European Insights

Opinions, analysis and news on migration policies in Europe
January 2020

What role for cities in terms of reception and integration of asylum seekers and refugees?

At a time when European solidarity is lacking and public policies on asylum and immigration are becoming more restrictive in some EU Member States, many cities come forward as support forces, demonstrating the importance of the local level. Alone or in networks, how much room to maneuver do municipalities have to act alongside migrant and refugee population? To what extent can they oppose, or attempt to influence, national governments to welcome and integrate newcomers with dignity?

What skills and responsibilities should cities have to welcome and integrate migrant and refugee populations?

Although migration policy is predominantly a state competence in the EU, European cities are emerging as key players in the reception and integration of migrants, particularly since 2015. Restrictive national measures, unclear distribution of competences, difficult access to funding ... they nevertheless face a number of obstacles.
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Networks of solidarity cities in order to foster a better reception for refugees in Europe - Vues d'Europe

Networks of solidarity cities in order to foster a better reception for refugees in Europe

Faced directly with migration issues and with the need to find immediate and effective solutions, European cities have gradually chosen to join national and European solidarity networks. Those networks help them design local public policies as well as influence national and European political agendas.

« Mayors have become 'models of resistance' because we had to, and we are actually proud of it »

Magid Magid was elected Lord Mayor of Sheffield in 2018 and has been Green MEP since last European elections in May 2019. He regularly voices his support for the welcoming of refugees and migrants in Europe and is now member of the Committee on Civil Liberties, Justice and Home Affairs in the European Parliament, which is leading the debate on migration issues.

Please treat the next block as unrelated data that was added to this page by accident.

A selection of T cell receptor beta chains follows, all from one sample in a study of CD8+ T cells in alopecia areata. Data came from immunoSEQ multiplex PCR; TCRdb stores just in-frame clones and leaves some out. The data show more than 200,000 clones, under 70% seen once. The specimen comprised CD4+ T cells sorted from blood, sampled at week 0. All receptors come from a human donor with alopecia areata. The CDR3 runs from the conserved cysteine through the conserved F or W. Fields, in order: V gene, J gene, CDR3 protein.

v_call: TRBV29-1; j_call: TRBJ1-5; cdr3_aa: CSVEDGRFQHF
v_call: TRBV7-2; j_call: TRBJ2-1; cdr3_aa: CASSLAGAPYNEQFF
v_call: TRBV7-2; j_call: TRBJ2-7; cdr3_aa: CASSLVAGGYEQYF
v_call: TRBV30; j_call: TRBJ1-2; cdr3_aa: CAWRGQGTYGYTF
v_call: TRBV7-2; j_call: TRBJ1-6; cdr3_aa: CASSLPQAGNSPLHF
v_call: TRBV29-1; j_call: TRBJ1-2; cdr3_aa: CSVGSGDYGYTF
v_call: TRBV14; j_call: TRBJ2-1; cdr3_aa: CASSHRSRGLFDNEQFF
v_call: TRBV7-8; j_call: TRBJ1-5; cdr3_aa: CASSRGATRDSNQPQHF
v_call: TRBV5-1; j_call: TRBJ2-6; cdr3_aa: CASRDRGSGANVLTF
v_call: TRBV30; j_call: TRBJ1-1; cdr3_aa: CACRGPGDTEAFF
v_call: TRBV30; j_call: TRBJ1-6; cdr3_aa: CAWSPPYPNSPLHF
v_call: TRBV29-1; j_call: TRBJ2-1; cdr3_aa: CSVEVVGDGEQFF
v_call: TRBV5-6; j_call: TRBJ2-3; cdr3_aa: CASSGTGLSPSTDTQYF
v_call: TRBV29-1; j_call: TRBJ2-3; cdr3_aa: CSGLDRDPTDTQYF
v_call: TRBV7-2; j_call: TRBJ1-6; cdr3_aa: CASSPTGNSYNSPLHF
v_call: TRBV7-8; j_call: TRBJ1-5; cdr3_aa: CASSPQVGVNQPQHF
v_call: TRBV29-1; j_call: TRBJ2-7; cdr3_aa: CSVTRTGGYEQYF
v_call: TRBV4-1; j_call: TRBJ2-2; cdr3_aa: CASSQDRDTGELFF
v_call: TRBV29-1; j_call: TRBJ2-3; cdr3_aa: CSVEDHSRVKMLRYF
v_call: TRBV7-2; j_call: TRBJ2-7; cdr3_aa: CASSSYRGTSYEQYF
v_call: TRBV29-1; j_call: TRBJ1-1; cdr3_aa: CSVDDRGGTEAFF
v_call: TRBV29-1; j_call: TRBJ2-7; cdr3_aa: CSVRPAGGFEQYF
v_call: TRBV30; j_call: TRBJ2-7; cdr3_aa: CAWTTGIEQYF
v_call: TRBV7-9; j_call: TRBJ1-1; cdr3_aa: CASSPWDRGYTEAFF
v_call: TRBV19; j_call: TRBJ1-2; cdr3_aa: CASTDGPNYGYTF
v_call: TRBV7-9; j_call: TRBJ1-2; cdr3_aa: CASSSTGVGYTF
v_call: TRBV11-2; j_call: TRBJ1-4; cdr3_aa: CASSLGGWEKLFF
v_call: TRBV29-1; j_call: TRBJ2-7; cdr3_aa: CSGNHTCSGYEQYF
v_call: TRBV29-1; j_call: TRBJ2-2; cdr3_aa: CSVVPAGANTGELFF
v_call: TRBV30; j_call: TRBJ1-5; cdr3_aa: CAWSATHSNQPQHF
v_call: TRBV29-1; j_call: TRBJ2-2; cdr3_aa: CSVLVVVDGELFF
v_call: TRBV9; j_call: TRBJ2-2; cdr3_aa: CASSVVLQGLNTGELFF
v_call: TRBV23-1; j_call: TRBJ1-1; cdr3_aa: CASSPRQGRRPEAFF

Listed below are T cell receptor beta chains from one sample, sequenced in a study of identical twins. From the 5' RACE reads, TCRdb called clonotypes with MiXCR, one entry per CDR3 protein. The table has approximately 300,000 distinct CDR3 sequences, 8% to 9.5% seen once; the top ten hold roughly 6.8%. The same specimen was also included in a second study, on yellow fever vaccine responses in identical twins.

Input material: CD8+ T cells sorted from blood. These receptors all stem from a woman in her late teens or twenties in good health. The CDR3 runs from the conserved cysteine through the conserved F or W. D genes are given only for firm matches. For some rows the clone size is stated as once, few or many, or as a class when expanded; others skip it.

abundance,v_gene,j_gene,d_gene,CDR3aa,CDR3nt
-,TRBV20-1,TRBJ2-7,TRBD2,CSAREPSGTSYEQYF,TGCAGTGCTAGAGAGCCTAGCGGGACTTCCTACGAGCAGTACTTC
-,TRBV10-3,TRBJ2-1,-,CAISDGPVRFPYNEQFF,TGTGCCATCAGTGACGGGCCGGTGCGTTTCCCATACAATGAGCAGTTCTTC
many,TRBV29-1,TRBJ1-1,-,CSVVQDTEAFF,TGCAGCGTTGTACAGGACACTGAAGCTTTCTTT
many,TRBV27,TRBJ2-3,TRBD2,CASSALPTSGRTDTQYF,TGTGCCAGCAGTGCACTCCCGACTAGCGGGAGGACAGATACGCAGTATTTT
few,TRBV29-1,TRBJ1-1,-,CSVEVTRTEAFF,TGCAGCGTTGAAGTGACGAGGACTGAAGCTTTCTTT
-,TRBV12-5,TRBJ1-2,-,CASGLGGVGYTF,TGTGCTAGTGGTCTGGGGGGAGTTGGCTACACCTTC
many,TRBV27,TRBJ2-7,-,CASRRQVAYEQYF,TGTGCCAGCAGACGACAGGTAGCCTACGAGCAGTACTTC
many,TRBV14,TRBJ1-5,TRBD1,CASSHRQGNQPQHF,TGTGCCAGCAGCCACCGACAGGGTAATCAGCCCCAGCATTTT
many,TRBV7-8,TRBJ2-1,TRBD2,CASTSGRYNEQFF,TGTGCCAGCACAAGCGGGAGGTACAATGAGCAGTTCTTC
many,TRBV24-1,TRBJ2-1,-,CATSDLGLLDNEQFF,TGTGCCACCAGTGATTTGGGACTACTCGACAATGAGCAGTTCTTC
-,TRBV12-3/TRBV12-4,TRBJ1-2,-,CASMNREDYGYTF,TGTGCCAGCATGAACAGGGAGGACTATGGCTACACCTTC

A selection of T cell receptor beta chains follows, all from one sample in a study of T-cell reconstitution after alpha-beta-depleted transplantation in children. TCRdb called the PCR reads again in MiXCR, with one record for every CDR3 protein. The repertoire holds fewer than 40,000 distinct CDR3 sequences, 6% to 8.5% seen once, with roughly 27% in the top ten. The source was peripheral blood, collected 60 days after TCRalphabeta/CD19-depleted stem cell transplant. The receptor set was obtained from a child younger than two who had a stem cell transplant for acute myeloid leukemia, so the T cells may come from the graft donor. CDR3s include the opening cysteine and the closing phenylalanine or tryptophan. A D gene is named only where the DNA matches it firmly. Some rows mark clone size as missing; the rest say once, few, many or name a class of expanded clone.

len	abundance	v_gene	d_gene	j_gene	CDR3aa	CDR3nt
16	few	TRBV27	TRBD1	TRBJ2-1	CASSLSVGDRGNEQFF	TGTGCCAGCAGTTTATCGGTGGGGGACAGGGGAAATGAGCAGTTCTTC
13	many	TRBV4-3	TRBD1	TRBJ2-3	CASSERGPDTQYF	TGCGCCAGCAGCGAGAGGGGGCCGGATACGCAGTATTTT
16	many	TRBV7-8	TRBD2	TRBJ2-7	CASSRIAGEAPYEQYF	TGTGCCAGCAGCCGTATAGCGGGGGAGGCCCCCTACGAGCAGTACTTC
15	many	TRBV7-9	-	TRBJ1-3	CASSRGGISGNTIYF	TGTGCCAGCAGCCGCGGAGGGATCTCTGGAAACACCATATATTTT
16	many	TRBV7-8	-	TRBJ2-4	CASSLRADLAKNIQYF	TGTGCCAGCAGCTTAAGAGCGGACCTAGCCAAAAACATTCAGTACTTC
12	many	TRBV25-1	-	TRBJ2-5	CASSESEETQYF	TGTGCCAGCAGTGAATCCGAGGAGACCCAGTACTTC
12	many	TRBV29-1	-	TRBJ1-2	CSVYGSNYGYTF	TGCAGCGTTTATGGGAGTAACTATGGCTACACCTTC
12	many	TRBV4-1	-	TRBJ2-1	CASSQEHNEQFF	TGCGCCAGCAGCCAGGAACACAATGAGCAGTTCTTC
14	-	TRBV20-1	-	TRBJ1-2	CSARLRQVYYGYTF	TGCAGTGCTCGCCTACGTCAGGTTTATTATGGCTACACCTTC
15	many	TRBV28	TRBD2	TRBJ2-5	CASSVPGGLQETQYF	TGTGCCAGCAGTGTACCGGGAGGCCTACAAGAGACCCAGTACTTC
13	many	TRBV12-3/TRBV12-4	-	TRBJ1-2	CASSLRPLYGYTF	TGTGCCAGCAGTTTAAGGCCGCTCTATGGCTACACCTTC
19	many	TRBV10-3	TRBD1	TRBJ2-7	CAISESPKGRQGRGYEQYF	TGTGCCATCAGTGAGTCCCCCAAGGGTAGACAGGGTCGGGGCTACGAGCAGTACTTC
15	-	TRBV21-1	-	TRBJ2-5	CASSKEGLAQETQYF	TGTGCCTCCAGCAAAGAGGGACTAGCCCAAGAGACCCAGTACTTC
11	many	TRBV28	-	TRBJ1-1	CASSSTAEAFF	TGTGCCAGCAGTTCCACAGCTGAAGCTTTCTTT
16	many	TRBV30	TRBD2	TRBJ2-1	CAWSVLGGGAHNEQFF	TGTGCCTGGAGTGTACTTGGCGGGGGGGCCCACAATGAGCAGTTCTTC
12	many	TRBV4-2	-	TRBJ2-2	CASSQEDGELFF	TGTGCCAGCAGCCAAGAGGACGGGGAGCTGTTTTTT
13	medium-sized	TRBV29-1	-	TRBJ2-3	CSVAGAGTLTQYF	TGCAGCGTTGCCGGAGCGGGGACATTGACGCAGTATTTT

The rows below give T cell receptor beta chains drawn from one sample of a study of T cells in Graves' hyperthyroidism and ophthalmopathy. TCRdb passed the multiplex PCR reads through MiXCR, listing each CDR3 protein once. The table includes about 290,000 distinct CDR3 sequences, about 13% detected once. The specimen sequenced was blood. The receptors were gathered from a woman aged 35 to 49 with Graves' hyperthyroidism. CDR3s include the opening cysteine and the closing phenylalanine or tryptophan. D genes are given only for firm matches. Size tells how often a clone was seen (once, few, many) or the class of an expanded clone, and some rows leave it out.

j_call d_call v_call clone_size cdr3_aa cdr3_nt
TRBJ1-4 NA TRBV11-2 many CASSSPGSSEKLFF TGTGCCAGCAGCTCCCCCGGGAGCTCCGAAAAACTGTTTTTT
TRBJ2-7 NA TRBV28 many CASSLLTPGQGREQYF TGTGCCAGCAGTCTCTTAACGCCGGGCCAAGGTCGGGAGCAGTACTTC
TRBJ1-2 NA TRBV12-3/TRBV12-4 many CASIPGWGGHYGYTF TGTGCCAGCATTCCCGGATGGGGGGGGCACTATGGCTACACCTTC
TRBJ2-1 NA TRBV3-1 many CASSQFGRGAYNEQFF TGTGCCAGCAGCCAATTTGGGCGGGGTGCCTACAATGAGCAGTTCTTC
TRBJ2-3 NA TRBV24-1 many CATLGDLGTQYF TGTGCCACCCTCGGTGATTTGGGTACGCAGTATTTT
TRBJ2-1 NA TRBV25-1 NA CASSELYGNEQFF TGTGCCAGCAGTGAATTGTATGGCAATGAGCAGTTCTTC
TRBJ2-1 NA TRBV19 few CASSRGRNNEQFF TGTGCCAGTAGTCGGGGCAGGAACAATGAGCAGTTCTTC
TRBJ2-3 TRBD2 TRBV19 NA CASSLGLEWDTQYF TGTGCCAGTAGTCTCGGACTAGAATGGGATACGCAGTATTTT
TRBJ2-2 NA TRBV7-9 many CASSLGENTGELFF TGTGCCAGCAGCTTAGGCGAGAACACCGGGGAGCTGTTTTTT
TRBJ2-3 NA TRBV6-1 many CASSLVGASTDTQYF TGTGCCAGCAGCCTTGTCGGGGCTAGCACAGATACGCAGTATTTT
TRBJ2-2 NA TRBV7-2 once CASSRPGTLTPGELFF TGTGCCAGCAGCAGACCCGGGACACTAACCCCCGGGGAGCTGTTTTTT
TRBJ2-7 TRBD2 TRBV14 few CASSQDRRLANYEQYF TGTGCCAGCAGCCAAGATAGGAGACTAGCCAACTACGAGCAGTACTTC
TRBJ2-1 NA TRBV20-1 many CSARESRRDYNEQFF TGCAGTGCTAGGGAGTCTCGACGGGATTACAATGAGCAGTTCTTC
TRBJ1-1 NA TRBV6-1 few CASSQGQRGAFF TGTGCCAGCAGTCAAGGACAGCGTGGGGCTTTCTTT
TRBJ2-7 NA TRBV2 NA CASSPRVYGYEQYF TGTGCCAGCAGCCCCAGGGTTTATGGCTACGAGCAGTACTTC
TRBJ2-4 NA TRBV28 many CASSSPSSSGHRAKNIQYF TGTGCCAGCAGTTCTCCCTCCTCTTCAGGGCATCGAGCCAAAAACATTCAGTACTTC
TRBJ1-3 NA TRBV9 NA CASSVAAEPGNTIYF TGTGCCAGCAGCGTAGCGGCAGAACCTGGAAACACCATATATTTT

“Integration takes place in the concrete, not in the abstract of national political discussions”

By Jeroen Doomernik, Professor at the University of Amsterdam and Researcher in the European IMISCOE network
For twenty years, and even more since 2015, EU Member States have struggled to reach a real agreement on a Common European Asylum System, with the lack of solidarity between national governments mainly hindering the revision of the Dublin Regulation. Looking at this challenge, cities are taking on an increasingly important role, particularly for the integration of refugees, in cooperation with civil society and private actors.
"Border towns": the challenge of reception at Europe's internal and external borders - Vues d'Europe

"Border towns": the challenge of reception at Europe's internal and external borders

Lesvos, Calais, Melilla and Lampedusa are all municipalities which, as the European Union is being built and its asylum and immigration policy is being transformed, have become symbols of the Union's borders. Vues d'Europe looks back at the role that these "border cities" have played and the challenges they face with the increase in arrivals of migrant population, and with the organization of their reception and integration.

What has a decade of migration projects taught us about integration in cities?

Anthony Colclough, Copywriter and editor, EUROCITIES
With rising challenges in terms of reception and integration at the local level, an increasing number of city networks are developing dedicated projects and new ones are being created to show solidarity towards migrants and refugees. EUROCITIES, a network of over 140 European major cities created in 1986, has made migration one of its main areas of work.

Did you know ?

In 2018, what percentage of the world’s asylum seekers and refugees lived in urban areas?31 %51 %61 %

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